Ric is no longer and Kevin is back after shaving his head bald. He has retained his beard and so has the rest of the crew so far.
Will’s son is still sitting pride of place in the cockpit and although he has flown around the cabin a few times, he is still looking remarkably good. Speaking of flying around the cabin – we had a “man overboard” last night – Mark flying out his bunk head first and crashing onto the cockpit floor which bought about some laughter. The only damage was a sore head and interrupted dream.
Jean made roast chicken pieces and butternut for dinner.
The evening breeze kept us cool and the stars and gas fires kept us entertained.
The saying goes “All good things come to an end” but on the other hand “All good things come to those that wait”. MMM that beer smells good!
From the gas fields of Brazil… Till tomorrow
Position [22 59 S 41 31 W]
Nearly there, imagine that! The end is insight and the wind seems to be holding and might even improve for that last 24 hours of what we think will be 48 hours. I woke at 7.45 am (remember we are still on UTC) with the sun rise. The real time for our position should be 5.45 am. I joined Shaun on deck and we were joined by Mike a little later. The skipper was sleeping in. We decided to get the main up again as the wind was picking up a bit.
Overnight it was doing about 4 kts so not so exciting but at least we were moving. The main stayed up until around 11 am when the wind seem to drop again and the main started to flap. Our sails both the genoa and the main are too heavy for these light winds and flap quite easily. This flapping is extremely noisy but also can potentially damage the sails and rig. Hot Ice tends to lurch and roll as well as the sails back. Jean was insistent that we put up the tiny spinnaker we have left to support the genoa and was convinced we gained considerable speed as a result. In any event it did make us a little more stable in my view. We continued like this for the rest of the day and evening making way at 4 to 5 kts heading straight for Rio.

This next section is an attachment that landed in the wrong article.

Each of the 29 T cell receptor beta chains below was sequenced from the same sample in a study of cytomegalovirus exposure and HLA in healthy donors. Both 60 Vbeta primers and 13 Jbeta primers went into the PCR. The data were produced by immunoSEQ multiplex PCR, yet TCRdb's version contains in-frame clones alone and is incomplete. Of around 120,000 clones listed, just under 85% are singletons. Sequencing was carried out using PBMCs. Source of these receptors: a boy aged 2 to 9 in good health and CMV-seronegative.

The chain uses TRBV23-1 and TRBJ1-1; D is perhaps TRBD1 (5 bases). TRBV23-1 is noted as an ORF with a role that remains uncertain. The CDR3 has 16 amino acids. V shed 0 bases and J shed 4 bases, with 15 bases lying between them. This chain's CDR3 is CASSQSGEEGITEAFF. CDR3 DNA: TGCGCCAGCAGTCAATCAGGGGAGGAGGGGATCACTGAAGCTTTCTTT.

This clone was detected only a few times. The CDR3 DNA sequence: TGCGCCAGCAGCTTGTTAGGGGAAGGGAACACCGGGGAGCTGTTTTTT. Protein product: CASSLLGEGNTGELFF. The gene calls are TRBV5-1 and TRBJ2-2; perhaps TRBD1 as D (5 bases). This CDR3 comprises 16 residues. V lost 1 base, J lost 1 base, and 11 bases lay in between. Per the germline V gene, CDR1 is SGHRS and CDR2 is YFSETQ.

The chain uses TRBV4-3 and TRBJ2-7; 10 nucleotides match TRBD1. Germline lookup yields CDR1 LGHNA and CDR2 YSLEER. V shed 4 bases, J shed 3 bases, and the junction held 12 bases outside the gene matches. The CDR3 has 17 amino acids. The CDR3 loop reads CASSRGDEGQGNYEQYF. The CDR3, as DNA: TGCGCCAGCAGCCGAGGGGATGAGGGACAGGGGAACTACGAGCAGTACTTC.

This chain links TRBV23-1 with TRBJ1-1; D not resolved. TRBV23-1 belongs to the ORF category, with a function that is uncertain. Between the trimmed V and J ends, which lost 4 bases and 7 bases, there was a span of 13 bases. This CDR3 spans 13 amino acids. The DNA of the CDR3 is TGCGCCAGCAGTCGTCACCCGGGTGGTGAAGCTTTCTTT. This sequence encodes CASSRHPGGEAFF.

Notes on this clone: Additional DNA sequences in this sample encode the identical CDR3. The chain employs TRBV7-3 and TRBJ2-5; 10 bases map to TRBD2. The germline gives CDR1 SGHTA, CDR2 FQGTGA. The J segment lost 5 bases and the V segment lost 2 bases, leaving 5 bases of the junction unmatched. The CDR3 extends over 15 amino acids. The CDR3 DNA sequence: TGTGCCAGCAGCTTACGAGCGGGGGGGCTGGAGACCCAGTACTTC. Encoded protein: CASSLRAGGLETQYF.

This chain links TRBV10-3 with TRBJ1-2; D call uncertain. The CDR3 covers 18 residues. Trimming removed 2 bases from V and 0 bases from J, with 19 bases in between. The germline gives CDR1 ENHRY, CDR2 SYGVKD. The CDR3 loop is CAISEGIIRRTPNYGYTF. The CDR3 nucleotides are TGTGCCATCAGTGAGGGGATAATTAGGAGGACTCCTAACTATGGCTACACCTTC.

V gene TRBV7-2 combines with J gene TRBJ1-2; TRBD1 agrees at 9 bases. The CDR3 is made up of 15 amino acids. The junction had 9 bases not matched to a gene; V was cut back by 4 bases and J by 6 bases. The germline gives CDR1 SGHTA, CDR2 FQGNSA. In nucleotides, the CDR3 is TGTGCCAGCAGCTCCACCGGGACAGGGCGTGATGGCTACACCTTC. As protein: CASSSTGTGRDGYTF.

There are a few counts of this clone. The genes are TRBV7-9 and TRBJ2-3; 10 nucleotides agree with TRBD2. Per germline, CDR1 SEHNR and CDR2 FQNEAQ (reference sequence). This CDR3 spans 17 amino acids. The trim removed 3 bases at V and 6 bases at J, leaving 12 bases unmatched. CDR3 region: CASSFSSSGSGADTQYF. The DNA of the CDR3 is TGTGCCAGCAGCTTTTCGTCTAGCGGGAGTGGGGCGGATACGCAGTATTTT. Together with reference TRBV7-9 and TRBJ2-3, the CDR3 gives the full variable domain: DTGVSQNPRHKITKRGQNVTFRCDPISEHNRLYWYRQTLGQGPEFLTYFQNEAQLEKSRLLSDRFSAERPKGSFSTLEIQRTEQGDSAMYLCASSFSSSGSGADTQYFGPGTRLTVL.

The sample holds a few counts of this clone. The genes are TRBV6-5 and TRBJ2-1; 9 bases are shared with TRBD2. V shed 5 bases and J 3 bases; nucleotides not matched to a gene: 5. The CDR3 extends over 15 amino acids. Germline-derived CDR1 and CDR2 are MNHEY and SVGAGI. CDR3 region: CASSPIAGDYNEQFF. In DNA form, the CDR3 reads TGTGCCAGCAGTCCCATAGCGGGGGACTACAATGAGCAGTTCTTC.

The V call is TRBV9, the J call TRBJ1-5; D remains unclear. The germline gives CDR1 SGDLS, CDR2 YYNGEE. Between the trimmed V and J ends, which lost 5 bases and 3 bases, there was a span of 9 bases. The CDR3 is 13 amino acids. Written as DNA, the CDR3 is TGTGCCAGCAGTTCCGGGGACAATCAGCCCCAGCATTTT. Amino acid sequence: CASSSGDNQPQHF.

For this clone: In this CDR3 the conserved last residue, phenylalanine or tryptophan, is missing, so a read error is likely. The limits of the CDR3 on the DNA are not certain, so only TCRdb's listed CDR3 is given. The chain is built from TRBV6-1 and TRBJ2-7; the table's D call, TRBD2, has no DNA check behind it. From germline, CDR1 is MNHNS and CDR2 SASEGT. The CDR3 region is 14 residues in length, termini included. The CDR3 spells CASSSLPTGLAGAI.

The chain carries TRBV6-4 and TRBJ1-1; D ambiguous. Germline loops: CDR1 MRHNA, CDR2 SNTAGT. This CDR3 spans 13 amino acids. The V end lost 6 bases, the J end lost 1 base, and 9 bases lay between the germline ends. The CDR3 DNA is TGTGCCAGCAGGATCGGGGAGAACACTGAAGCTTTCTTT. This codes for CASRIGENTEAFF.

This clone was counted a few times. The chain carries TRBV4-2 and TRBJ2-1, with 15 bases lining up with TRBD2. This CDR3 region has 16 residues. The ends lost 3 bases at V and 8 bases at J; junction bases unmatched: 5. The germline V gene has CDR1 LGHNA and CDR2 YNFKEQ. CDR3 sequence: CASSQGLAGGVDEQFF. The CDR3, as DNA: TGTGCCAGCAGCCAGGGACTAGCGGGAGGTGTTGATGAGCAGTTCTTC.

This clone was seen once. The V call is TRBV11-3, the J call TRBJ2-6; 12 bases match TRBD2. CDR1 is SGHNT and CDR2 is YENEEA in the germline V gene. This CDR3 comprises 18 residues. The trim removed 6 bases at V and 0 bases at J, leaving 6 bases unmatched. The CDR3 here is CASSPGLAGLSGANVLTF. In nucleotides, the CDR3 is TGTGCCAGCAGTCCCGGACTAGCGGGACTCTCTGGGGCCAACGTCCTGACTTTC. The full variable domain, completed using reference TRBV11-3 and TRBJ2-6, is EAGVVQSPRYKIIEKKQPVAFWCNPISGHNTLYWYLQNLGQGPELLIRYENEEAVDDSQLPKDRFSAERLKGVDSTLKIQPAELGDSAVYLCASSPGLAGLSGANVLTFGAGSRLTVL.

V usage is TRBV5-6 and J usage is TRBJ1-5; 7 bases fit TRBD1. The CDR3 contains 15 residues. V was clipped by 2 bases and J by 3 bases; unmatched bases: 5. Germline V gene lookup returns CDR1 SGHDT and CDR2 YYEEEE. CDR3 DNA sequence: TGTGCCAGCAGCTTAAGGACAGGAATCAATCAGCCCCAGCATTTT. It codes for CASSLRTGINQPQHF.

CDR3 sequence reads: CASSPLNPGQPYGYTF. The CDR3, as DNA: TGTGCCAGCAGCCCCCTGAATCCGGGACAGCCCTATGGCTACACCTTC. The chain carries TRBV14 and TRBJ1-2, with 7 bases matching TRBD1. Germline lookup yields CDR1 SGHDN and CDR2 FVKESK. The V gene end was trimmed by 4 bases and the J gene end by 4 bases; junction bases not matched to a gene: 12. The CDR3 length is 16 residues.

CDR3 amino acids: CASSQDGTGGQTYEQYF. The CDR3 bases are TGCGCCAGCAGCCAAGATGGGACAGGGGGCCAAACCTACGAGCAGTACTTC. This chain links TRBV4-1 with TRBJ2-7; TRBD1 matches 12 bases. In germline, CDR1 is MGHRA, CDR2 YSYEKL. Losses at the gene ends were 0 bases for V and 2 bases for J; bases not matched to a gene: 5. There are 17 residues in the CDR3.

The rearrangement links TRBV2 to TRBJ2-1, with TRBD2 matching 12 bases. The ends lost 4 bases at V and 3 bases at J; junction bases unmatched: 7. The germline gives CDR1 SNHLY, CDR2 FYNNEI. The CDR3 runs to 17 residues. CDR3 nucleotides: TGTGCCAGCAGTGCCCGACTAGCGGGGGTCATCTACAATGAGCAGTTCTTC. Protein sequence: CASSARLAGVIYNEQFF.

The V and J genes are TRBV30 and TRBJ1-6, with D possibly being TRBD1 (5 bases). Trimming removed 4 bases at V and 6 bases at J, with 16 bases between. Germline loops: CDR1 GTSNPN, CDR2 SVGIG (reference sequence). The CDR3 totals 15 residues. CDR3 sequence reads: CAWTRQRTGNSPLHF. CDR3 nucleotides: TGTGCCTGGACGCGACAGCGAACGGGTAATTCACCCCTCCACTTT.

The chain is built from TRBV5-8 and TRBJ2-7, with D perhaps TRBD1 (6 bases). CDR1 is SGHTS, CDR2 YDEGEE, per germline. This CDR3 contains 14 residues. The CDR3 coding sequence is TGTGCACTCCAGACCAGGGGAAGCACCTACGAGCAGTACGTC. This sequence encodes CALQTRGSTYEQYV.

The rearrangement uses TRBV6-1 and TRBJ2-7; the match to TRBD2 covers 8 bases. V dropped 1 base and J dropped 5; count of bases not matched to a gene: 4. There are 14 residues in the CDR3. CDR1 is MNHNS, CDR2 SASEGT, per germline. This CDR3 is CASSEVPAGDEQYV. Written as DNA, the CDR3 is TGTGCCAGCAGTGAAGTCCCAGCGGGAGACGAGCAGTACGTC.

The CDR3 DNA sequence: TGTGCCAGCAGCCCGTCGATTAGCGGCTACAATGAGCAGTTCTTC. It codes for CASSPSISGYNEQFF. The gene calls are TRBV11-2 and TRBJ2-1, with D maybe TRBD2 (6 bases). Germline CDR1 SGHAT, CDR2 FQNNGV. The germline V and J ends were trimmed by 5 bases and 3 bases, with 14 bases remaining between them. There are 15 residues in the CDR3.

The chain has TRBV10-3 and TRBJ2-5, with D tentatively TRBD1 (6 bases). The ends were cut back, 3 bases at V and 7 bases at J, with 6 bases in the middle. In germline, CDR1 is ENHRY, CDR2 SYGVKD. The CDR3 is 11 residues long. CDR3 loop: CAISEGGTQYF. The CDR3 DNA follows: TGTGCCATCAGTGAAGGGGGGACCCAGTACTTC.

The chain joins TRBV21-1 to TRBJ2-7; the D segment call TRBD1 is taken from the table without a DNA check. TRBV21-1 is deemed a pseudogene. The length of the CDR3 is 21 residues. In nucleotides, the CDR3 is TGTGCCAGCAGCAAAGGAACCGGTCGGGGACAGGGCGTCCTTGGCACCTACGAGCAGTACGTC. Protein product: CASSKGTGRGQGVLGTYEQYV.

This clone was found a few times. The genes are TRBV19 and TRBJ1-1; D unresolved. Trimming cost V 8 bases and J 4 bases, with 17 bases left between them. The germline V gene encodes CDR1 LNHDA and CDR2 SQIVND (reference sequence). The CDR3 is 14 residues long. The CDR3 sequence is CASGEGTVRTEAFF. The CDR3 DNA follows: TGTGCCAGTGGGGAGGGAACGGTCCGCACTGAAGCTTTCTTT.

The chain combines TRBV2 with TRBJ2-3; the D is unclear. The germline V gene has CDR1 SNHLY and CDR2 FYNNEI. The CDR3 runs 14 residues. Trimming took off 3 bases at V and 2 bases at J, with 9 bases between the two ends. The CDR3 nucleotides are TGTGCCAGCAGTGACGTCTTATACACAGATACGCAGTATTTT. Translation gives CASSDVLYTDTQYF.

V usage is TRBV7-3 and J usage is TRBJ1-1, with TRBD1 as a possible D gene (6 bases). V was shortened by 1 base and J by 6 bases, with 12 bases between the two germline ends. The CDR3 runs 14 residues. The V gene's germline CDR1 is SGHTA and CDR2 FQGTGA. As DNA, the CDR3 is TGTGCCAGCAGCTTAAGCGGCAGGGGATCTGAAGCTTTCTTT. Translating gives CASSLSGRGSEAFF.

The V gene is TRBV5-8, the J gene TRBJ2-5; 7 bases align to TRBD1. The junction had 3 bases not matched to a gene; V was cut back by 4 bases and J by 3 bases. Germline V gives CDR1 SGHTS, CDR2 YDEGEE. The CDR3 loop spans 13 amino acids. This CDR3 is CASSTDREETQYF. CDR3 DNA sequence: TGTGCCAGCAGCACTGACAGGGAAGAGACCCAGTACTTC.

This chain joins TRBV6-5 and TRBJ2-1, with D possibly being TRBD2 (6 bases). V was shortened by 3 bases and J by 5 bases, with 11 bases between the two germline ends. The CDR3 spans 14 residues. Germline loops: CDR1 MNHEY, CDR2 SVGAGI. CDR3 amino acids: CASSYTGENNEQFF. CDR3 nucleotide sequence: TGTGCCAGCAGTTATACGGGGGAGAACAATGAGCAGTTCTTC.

The early morning ritual seems to be coffee for most. Mike and Mark prefer the strong tar like stuff, Jean his own brand mixed with hot milk, Shaun as it comes and Warwick and Kevin have tea. Nothing happens until they have had their morning fix. I drink water so I keep it easy.
The fantasy of the crew about what they will be looking forward to most when they land are similar. Apart from seeing wives and girlfriends, it’s a proper porcelain toilet with room to swing your legs, a decent “hot” shower and proper “non-moving” bed but the single most important thing in my mind is actually to be able to sit or be stationary comfortable in one place.
Even as I am writing this blog I am swaying from side to side with half a buttock stuck on the seat while a leg is stuck sideways jamming me in place.